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Spokane, Washington  Est. May 19, 1883
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Oh, deer: How a deer carcass occupied one Hillyard woman’s day

UPDATED: Thu., Aug. 2, 2018

A dead deer lays on the south side of Frederick Avenue at Julia Street, Thursday, Aug. 2, 2018, in Spokane, Wash. (Dan Pelle / The Spokesman-Review)
A dead deer lays on the south side of Frederick Avenue at Julia Street, Thursday, Aug. 2, 2018, in Spokane, Wash. (Dan Pelle / The Spokesman-Review)

The carcass of a deer killed by a police officer drew some concerns from Hillyard residents as it lay uncollected along the side of Fredrick Avenue for most of Thursday.

Audre Kneff called the city in the morning to report an injured deer near her home. The deer was unable to walk – presumably because it had been hit by a car the night before, Kneff said.

“I went out to put some birdseed out for the birds, and I heard CRACK,” Kneff said. A police officer had arrived and shot the deer, she said. “It scared me, because I didn’t know he was there.”

It’s not uncommon for officers to put down injured deer, Spokane police Cpl. Ron Van Tassel said. Disposal of the body falls to other city entities.

The officer left after moving the deer to the side of the road, telling Kneff somebody would come to remove it.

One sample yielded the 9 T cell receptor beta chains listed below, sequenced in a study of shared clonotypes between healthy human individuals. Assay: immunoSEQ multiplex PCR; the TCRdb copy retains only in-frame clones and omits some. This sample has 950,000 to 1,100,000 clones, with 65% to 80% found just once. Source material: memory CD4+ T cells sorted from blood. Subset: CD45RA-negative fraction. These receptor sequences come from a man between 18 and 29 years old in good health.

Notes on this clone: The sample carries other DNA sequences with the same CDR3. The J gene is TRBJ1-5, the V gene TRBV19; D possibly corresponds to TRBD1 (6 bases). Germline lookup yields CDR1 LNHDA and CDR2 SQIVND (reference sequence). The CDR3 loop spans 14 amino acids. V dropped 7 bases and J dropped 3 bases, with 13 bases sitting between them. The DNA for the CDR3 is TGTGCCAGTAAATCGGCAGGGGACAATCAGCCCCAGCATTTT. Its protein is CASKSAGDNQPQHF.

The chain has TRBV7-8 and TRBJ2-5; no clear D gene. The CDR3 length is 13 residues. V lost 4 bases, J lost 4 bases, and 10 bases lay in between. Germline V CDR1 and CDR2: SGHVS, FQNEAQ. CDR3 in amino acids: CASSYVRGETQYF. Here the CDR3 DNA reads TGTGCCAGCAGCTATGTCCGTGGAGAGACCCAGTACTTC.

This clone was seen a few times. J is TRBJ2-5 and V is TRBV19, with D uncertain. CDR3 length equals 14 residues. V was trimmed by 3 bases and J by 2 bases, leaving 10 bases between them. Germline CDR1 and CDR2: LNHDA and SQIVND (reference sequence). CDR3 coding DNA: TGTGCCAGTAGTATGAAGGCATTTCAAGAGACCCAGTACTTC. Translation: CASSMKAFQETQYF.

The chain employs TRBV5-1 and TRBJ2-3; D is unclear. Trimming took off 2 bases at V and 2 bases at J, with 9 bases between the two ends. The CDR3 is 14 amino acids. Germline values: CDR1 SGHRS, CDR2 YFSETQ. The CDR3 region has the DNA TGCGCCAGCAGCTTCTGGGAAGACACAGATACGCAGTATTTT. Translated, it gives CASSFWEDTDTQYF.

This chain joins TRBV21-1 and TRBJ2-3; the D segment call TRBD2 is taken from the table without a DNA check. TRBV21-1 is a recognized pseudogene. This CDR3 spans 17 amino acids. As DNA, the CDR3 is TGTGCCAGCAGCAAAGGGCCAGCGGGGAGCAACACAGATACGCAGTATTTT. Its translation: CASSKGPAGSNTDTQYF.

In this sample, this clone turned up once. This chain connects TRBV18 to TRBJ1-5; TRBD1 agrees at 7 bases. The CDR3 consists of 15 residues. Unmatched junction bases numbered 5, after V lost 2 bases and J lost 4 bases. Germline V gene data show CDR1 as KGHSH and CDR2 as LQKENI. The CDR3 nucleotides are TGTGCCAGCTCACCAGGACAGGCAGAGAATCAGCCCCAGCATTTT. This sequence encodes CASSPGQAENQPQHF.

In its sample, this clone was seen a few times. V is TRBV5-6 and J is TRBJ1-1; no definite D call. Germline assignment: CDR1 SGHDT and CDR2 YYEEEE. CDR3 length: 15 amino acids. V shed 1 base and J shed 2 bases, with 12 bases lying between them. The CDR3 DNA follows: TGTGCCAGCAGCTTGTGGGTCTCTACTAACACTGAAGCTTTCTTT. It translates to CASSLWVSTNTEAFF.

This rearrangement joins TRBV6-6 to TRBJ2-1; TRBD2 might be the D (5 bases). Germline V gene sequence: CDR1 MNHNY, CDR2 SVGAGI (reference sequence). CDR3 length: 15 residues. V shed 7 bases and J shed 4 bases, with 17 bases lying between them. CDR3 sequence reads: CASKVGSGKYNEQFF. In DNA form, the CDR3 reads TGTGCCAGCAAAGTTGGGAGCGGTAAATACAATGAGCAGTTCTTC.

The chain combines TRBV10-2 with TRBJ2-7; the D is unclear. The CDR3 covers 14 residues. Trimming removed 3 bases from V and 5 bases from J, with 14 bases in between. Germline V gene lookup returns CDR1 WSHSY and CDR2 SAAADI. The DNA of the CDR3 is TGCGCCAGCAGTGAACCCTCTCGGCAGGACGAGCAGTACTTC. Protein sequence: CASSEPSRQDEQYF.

But somebody else didn’t come.

So Kneff started calling people. She called the city help line. She called Fish and Wildlife. She called the city engineers. She called SCRAPS. She called TV stations. She called the newspaper. She called City Councilman Mike Fagan’s office.

“I think it was 9:30 when he shot the deer,” Kneff said. “It’s almost 85 degrees. The dead deer has been there all day long.”

Her maddening pursuit continued, she said, until somebody said there would be a person to clean up the carcass at 4 p.m.

“The front legs are hanging over the curb,” Kneff said.

She continued to wait.

At 5 p.m., Critter Control arrived and removed the deer.

“I thought maybe they were coming out with their knives and forks,” Kneff said. “They were waiting for it to cook out there.”

The city pays Critter Control to take care of those issues, one city help line receptionist said.

Critter Control had its people working a job in Idaho, which is why it took all day to get to the Hillyard site, the help line receptionist said.

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